A Snohomish County pastor who ministers to ex-cons says the City of Marysville is trying to run his church out of town.

The Marysville Planning Department cited a Holy Ghost Revival Ministry building on Smokey Point Boulevard for non-conforming use.

Pastor John Mack says the building was a church office, where six sex offenders lived. He says the violation notice is part of a campaign by the city to stop the expansion of his ministry.

Mack says the message from the city is clear: Yes, they need to live someplace. Yes, we don t want them homeless because that s not good for the community. But go do it in another town.

Mack and his wife have been ministering to a growing number of sex offenders over the decades. They now operate a network of 10 sex offender homes and church facilities in Snohomish County.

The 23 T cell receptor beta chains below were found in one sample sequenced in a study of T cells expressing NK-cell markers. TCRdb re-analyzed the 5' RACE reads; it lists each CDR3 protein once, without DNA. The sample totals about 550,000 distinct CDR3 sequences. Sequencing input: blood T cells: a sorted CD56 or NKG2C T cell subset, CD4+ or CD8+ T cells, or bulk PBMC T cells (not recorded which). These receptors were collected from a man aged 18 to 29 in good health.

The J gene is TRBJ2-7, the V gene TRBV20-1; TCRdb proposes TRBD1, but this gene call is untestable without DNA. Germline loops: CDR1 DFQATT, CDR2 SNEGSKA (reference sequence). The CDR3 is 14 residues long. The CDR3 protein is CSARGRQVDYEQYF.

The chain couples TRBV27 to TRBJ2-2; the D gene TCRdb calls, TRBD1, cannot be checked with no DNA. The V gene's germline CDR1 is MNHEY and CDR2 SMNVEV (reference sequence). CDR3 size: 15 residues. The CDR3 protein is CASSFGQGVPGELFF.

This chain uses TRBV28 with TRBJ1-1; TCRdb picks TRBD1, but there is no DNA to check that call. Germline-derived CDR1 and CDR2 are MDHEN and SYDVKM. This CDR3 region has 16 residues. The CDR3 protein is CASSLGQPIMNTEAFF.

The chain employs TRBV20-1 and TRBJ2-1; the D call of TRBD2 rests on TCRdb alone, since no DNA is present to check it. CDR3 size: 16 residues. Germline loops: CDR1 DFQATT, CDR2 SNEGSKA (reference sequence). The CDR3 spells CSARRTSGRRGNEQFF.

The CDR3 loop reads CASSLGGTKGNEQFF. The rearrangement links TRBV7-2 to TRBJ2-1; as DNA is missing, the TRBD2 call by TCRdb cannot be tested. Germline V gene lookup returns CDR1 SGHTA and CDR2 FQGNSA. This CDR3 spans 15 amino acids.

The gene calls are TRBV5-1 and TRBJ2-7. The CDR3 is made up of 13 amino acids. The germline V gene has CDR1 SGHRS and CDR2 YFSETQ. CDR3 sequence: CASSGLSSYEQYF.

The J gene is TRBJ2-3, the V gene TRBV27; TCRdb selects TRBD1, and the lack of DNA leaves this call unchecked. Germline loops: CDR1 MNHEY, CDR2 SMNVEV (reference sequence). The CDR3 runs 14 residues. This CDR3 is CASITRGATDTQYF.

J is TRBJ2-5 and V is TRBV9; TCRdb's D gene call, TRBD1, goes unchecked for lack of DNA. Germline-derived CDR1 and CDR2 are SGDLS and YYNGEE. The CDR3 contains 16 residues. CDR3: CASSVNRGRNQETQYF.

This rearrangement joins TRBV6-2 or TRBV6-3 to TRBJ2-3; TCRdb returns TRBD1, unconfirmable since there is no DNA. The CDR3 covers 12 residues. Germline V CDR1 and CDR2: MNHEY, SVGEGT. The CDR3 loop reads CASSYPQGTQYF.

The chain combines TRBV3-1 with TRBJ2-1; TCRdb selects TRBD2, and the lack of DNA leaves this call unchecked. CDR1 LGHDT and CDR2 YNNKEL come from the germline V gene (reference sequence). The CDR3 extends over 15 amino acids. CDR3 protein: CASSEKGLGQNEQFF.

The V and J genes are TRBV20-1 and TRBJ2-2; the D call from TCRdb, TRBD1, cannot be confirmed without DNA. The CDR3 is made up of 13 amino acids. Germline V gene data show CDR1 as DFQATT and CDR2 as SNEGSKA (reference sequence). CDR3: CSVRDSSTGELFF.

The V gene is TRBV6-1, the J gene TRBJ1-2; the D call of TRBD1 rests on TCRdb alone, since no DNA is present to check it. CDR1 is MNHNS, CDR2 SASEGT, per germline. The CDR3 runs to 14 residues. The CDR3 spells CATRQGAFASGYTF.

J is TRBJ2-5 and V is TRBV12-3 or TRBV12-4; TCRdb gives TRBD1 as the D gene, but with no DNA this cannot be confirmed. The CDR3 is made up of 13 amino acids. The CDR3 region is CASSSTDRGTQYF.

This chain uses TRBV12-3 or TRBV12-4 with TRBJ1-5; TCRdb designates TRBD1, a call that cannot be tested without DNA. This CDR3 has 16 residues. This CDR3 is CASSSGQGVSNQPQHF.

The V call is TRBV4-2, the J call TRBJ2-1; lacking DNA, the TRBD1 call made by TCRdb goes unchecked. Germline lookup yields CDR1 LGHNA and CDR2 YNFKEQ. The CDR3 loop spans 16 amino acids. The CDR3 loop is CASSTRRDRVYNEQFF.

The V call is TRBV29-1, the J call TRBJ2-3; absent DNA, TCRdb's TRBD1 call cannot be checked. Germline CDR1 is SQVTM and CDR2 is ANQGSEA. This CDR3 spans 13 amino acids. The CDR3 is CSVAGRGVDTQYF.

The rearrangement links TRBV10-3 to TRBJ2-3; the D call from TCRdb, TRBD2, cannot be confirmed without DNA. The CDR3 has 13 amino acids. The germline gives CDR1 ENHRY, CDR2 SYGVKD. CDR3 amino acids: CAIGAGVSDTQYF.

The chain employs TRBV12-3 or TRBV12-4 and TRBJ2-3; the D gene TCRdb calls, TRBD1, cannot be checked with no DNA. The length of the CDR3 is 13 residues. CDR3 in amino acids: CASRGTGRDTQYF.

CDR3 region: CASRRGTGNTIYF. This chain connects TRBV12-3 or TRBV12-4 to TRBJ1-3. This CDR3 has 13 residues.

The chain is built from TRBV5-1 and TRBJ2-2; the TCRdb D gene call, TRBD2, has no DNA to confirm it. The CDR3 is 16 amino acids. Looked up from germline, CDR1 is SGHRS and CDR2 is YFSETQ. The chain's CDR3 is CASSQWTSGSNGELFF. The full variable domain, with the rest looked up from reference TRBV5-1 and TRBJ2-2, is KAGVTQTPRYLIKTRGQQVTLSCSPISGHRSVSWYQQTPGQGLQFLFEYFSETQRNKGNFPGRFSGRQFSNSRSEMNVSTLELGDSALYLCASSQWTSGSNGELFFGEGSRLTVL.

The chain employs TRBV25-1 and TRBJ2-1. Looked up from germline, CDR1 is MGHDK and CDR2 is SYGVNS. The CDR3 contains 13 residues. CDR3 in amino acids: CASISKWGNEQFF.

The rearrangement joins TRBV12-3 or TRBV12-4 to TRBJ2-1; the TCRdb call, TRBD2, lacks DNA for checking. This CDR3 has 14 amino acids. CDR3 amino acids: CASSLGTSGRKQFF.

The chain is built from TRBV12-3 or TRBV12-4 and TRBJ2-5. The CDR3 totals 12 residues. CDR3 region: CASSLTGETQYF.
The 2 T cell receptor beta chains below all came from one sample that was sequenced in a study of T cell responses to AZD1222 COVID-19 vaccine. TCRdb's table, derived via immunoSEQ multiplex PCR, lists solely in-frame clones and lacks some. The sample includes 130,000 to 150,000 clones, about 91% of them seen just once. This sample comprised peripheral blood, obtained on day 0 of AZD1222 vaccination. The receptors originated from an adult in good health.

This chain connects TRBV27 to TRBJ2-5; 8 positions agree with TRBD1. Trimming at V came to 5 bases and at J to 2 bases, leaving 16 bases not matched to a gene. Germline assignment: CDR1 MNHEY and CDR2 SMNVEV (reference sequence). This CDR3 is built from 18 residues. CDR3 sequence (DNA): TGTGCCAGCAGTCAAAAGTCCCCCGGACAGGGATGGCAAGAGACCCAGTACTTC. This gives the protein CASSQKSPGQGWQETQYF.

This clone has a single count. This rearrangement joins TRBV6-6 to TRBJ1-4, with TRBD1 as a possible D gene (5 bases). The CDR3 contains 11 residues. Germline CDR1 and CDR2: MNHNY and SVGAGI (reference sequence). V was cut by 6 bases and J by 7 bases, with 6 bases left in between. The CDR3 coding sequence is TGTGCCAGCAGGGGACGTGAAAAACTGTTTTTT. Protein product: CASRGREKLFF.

Mack moved the six men out of the Smokey Point Boulevard home, but he hasn t given up the fight.

A federal court lawsuit says the City of Marysville is discriminating against the church and violating its right to the freedom of religion.

City officials would not comment on the pending legal matter. But documents from the planning department show that officials claimed the sex offender home violated the zoning laws of the commercial district where the home is located.

Mack s lawyer argues that the home is a church office and caretakers unit and qualifies as an acceptable dwelling.

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